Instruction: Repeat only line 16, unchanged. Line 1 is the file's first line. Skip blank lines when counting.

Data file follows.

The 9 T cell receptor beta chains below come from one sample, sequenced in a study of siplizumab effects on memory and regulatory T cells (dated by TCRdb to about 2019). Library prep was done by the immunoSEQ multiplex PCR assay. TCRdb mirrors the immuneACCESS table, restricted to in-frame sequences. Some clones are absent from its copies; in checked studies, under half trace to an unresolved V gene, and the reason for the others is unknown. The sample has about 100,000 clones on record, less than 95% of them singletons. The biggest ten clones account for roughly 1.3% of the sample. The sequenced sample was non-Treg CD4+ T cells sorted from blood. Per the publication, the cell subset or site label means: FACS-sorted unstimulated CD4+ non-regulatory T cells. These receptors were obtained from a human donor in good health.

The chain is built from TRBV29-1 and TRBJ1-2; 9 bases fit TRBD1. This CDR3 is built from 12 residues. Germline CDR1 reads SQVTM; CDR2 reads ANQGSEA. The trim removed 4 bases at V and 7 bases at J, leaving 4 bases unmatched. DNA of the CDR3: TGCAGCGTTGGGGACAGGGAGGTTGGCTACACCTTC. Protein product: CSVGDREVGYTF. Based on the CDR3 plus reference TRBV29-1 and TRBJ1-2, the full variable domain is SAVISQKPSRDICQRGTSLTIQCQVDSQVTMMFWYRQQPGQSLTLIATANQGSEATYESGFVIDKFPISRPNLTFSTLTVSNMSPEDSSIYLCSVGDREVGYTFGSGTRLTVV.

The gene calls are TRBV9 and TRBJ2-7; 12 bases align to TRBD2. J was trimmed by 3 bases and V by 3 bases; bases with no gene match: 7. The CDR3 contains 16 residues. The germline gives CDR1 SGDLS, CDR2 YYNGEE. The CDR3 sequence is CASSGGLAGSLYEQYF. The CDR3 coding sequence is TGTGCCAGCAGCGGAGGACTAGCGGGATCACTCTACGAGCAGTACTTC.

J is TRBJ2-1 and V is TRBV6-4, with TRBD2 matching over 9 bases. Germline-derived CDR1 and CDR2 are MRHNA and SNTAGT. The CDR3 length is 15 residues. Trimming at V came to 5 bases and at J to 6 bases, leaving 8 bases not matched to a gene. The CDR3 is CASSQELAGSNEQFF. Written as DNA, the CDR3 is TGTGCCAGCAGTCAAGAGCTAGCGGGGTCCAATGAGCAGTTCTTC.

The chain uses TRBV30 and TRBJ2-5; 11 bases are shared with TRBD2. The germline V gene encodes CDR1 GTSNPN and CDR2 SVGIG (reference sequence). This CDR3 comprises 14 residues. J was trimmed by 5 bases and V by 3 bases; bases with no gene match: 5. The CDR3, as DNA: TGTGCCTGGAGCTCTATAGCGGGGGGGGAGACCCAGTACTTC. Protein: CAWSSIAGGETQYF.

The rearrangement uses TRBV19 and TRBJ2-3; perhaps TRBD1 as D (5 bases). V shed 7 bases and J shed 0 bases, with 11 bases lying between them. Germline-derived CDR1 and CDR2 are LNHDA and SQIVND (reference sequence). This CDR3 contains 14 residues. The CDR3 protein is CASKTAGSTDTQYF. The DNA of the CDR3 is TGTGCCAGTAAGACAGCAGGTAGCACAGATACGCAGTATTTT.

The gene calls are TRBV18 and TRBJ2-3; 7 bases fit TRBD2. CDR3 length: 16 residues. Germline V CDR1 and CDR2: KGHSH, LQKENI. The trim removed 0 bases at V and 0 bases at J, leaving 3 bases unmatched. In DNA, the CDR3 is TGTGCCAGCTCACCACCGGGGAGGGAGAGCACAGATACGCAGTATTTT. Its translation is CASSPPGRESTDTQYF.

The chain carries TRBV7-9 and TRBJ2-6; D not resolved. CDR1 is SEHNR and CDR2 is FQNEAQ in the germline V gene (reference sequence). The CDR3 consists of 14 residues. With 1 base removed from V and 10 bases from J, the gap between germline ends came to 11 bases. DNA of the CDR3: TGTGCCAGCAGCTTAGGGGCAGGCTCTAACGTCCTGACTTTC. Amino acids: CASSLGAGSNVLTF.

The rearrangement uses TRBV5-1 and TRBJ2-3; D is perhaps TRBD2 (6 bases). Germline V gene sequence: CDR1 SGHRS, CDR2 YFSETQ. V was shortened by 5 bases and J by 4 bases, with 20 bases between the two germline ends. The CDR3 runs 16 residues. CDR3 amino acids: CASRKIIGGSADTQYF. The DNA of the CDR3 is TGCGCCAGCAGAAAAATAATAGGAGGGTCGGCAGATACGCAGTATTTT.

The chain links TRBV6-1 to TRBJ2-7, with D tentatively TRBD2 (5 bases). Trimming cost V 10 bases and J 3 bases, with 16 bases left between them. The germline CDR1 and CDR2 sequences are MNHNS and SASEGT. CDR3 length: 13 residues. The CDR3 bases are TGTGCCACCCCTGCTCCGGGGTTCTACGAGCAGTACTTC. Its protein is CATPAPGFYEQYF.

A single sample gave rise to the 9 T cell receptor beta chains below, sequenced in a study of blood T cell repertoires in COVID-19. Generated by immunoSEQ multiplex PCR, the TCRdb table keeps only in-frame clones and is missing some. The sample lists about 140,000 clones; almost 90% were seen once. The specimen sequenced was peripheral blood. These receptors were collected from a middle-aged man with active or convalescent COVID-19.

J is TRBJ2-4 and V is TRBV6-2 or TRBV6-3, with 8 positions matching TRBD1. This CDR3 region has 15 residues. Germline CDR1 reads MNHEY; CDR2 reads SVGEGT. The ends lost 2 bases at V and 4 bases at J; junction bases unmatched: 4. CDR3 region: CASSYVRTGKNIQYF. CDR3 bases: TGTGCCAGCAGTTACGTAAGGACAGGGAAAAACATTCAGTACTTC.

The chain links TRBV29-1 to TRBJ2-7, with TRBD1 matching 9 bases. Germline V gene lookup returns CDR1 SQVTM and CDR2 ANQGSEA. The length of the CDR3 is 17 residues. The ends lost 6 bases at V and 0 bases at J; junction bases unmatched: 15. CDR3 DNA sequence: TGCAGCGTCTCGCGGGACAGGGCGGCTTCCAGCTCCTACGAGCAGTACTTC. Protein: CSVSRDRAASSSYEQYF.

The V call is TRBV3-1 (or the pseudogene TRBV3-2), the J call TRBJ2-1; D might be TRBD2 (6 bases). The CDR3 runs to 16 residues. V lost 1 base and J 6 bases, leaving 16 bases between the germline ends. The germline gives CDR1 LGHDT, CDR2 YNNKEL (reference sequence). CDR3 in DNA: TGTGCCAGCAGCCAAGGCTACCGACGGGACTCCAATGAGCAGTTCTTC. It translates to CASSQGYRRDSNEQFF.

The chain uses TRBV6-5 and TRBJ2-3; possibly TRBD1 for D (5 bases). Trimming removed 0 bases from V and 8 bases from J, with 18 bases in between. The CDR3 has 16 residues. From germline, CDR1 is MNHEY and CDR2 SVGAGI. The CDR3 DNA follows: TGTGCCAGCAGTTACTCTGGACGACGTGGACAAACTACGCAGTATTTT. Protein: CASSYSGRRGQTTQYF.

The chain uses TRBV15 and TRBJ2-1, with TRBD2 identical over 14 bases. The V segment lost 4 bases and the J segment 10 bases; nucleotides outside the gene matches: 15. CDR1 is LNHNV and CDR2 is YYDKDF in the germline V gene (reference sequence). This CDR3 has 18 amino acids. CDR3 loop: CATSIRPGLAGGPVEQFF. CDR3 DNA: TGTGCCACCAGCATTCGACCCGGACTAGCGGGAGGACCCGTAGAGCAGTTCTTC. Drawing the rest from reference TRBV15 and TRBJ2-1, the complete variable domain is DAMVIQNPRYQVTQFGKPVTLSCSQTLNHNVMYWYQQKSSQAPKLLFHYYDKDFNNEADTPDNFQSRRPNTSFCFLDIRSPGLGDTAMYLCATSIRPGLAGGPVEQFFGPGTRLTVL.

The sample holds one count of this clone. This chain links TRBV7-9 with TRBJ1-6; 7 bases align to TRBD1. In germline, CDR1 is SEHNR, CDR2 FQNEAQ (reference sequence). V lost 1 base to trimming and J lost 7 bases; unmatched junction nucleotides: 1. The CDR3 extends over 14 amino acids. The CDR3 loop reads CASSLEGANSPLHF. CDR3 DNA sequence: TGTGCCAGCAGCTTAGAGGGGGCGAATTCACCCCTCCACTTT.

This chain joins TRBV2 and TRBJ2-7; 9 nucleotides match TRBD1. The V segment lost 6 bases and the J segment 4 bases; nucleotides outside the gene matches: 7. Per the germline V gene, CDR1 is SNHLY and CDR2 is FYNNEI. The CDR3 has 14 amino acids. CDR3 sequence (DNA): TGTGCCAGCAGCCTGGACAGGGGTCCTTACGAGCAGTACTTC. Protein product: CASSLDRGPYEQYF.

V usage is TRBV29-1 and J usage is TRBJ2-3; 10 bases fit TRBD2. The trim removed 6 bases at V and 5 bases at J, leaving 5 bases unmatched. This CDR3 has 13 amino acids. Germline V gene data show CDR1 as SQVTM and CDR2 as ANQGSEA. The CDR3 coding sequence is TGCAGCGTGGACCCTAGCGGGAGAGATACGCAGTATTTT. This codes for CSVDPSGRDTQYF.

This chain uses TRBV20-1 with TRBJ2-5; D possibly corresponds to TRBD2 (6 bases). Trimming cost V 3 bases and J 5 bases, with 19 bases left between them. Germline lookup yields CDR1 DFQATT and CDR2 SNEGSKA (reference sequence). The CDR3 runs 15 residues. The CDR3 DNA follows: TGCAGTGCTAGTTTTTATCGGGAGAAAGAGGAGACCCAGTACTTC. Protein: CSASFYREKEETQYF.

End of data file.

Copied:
The chain uses TRBV15 and TRBJ2-1, with TRBD2 identical over 14 bases. The V segment lost 4 bases and the J segment 10 bases; nucleotides outside the gene matches: 15. CDR1 is LNHNV and CDR2 is YYDKDF in the germline V gene (reference sequence). This CDR3 has 18 amino acids. CDR3 loop: CATSIRPGLAGGPVEQFF. CDR3 DNA: TGTGCCACCAGCATTCGACCCGGACTAGCGGGAGGACCCGTAGAGCAGTTCTTC. Drawing the rest from reference TRBV15 and TRBJ2-1, the complete variable domain is DAMVIQNPRYQVTQFGKPVTLSCSQTLNHNVMYWYQQKSSQAPKLLFHYYDKDFNNEADTPDNFQSRRPNTSFCFLDIRSPGLGDTAMYLCATSIRPGLAGGPVEQFFGPGTRLTVL.